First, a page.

Our forefathers were quite adept at making a home anywhere and out of anything, it seems, particularly those who went west.
Tents were a common sight, especially when new towns were in the making. With canvas sides and roofs, they served the purpose for the mostly male dominated boom towns and, according to Everyday Life in the Wild West, became known as “Hell-on-Wheels” towns, because the businesses and residents could pick up and move quickly. The new AMC series, Hell on Wheels, depicts tent town living along a railroad line. Dodge City, Kansas started out as a tent town as did Denison, Texas when 3000 people moved into town in the first 100 days after the KATY railroad went through the sparse settlment that had been a stop on the Butterfield stage route. Both towns came into being due to tracks being laid. In this photo, note how many lived in this tent and the fact that they had found time to build a barn and windmill but not a home yet.
Having met some Civil War re-enacters recently, they swore that tent living wasn’t all that bad, even in rainy weather. I’ll take them at their word.
Holes dug into a hillside also became homes with a roof of boards at ground level. H.H. Halsell in his book Cowboys and Cattleland describes the dugout he built on the bank of the Cimarron in the winter of 1885-86: “there were two hills with a twenty foot space between. We cut out a dugout in each, facing each other, and covered over the space between; and the north end of this hall was roofed in, so we had two large rooms with a hall between. We lined the dugouts inside with split cedar logs, and this made a very comfortable, warm home.” P. 152
This picture from the Library of Congress collection shows a pretty elaborate dug out home. Note the cow grazing on the “roof.”
Sod homes were prevalent on the prairie in states like Nebraska and the Dakotas where timber was hard to come by. Constructed by cutting long strips of sod (grass) with a breaking plow, the sod was stacked like bricks with walls two to three feet deep. Some people plastered the walls to prevent dirt and bugs from getting into the rbugs from getting into the rooms. Fleas were apparently an annoying problem. The roofs were usually of wood. The floor could be dirt or wood.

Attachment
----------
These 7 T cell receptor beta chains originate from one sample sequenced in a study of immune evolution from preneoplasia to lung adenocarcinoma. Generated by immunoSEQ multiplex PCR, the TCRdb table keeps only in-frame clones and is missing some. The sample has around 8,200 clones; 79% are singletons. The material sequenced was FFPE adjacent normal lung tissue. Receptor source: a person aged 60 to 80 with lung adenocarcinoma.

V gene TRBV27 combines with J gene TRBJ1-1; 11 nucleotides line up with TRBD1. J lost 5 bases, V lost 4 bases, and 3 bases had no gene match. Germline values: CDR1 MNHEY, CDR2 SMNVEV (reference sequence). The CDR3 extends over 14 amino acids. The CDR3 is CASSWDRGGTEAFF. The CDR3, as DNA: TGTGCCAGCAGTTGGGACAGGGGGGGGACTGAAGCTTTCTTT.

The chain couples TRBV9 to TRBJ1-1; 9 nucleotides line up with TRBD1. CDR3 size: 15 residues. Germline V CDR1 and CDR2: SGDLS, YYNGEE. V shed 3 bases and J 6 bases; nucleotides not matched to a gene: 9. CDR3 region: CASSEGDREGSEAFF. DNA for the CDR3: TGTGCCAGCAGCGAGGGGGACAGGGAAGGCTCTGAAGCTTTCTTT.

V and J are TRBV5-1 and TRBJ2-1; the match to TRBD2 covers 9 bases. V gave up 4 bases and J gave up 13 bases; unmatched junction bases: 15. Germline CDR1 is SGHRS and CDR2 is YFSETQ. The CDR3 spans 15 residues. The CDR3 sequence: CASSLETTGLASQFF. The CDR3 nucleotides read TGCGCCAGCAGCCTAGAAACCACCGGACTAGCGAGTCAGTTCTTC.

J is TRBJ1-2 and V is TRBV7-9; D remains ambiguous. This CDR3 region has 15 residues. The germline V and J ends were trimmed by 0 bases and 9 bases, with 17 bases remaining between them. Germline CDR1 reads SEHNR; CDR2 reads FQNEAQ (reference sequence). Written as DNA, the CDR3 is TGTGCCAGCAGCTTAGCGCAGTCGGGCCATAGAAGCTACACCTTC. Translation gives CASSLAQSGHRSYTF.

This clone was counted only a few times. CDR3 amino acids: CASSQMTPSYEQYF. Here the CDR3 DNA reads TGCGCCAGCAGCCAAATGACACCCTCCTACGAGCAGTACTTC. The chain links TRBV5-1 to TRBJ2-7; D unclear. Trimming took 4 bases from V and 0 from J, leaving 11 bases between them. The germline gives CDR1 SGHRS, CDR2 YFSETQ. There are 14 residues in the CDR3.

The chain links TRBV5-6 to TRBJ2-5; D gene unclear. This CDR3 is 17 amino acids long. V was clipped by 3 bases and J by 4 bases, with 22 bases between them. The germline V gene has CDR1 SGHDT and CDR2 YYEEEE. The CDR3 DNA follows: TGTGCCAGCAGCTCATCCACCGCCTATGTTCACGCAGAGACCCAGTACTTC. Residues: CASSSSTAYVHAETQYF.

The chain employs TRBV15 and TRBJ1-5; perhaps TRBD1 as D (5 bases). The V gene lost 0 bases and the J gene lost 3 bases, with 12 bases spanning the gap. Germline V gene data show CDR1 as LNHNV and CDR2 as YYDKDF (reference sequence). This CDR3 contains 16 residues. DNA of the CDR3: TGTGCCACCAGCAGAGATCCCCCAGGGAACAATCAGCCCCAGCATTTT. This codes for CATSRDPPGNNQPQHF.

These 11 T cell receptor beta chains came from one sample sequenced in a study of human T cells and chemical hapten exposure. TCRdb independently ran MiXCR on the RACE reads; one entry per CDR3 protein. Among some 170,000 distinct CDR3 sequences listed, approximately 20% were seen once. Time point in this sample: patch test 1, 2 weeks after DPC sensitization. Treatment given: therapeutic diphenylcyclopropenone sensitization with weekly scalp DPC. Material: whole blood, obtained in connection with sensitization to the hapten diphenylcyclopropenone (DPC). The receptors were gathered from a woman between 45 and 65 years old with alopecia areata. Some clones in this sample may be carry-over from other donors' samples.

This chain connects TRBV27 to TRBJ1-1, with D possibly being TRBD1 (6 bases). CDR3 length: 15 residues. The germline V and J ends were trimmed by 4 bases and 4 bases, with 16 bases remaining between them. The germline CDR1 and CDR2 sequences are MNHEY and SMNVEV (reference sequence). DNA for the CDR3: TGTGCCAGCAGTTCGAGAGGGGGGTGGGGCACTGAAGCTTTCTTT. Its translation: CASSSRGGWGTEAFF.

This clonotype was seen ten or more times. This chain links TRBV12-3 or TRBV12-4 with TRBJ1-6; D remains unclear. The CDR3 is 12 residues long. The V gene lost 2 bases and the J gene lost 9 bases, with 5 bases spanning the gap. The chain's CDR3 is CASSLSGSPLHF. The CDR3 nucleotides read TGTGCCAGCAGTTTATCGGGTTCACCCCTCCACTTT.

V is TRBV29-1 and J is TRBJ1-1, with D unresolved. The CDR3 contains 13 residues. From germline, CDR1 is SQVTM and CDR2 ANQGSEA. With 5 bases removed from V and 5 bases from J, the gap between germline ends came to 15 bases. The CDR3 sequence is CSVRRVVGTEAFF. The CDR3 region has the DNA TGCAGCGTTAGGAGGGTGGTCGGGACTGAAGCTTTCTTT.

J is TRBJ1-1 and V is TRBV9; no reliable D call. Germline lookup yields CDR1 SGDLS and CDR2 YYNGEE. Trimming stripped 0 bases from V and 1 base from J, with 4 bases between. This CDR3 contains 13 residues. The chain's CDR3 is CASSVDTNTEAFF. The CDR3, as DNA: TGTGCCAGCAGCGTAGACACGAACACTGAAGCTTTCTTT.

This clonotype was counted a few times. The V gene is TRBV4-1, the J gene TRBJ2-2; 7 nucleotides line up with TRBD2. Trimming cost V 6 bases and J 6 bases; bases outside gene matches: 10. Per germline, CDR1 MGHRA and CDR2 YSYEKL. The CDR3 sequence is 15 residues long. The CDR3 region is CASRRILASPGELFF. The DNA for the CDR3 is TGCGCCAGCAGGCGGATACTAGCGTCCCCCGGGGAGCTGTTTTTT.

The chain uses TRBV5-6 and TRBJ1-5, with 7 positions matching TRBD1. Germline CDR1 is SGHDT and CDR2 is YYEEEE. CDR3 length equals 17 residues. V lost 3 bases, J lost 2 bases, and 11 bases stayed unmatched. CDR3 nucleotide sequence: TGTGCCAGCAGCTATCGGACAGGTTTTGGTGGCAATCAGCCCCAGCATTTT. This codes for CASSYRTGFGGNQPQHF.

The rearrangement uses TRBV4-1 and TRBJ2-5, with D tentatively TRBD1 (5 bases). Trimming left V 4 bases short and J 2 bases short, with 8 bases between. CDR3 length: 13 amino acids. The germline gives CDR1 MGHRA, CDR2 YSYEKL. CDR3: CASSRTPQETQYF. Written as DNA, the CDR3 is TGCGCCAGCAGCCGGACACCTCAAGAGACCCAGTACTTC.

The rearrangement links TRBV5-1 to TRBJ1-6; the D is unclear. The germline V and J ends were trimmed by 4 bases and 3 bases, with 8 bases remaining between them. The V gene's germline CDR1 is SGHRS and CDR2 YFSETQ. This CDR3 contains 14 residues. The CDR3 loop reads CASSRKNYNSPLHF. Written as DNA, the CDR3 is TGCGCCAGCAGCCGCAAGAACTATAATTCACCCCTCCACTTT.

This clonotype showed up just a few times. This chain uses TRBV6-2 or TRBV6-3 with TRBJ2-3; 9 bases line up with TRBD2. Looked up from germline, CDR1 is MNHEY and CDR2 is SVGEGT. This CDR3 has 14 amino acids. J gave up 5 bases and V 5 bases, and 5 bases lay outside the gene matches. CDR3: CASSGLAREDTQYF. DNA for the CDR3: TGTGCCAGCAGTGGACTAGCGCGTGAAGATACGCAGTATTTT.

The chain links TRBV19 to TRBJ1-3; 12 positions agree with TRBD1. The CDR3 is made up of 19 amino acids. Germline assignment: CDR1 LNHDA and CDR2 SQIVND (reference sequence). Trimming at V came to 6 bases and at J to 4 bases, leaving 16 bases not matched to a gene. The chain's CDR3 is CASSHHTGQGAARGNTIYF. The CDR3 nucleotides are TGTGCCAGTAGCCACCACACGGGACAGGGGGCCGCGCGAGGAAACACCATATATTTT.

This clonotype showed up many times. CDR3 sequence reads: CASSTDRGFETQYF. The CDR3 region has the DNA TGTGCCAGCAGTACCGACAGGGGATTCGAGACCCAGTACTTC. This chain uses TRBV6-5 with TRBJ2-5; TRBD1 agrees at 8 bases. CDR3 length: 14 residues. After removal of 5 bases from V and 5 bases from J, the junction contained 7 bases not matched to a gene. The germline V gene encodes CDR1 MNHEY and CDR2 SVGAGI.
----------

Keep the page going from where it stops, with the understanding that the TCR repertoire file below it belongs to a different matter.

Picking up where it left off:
In the letters of Mary Oblinger (Library of Congress), a pioneer in Nebraska, she writes that sod houses are superior in many respects stating: “a temporary frame house here is a poor thing a house that is not plastered the wind and dust goes right through and they are very cold. A sod house can be built so they are real nice and comfortable build nice walls and then plaster and lay a floor above and below and then they are nice.”
Log homes were built with trees that had few knot holes and were as straight as possible with little tapering. Cutting careful notches for the logs to fit together (think Lincoln Logs) could minimize the amount of chinking (sticks and rocks) or daubing (mud) needed to fill in the gaps between logs. While probably not intended to last forever, many of them still stand today. The oldest known log cabin is purported to be the C.A. Northnagle house in New Jersey, built in 1685 and still standing.
This picture of the recreated interior of a log cabin home shows sparse living in a small space. The loft provides for sleeping above the dirt floor and, hopefully, away from the insects and critters that could be found at ground level. The small wood table looks like it was used more for meal preparations than for dining. The stools provide for sitting but anyone who has sat on a backless stool for long knows how uncomfortable they can be. And, of course, the small fireplace which provided a place to cook as well as the heat for the small cabin.
So when you are nestled in your nice warm and comparatively spacious house with central heating, think about the settlers who “made due” with what was at hand to build the shelters they could call home.
Anyone ever live in a tent? A Log Cabin? Seen a sod house?—have any desire to?:)
Anne Carrole writes about cowboys who have grit, integrity and little romance on their mind and the women who love them. You can check out her contemporary romance, Re-ride at the Rodeo, at The Wild Rose Press. Her website is www.annecarrole.com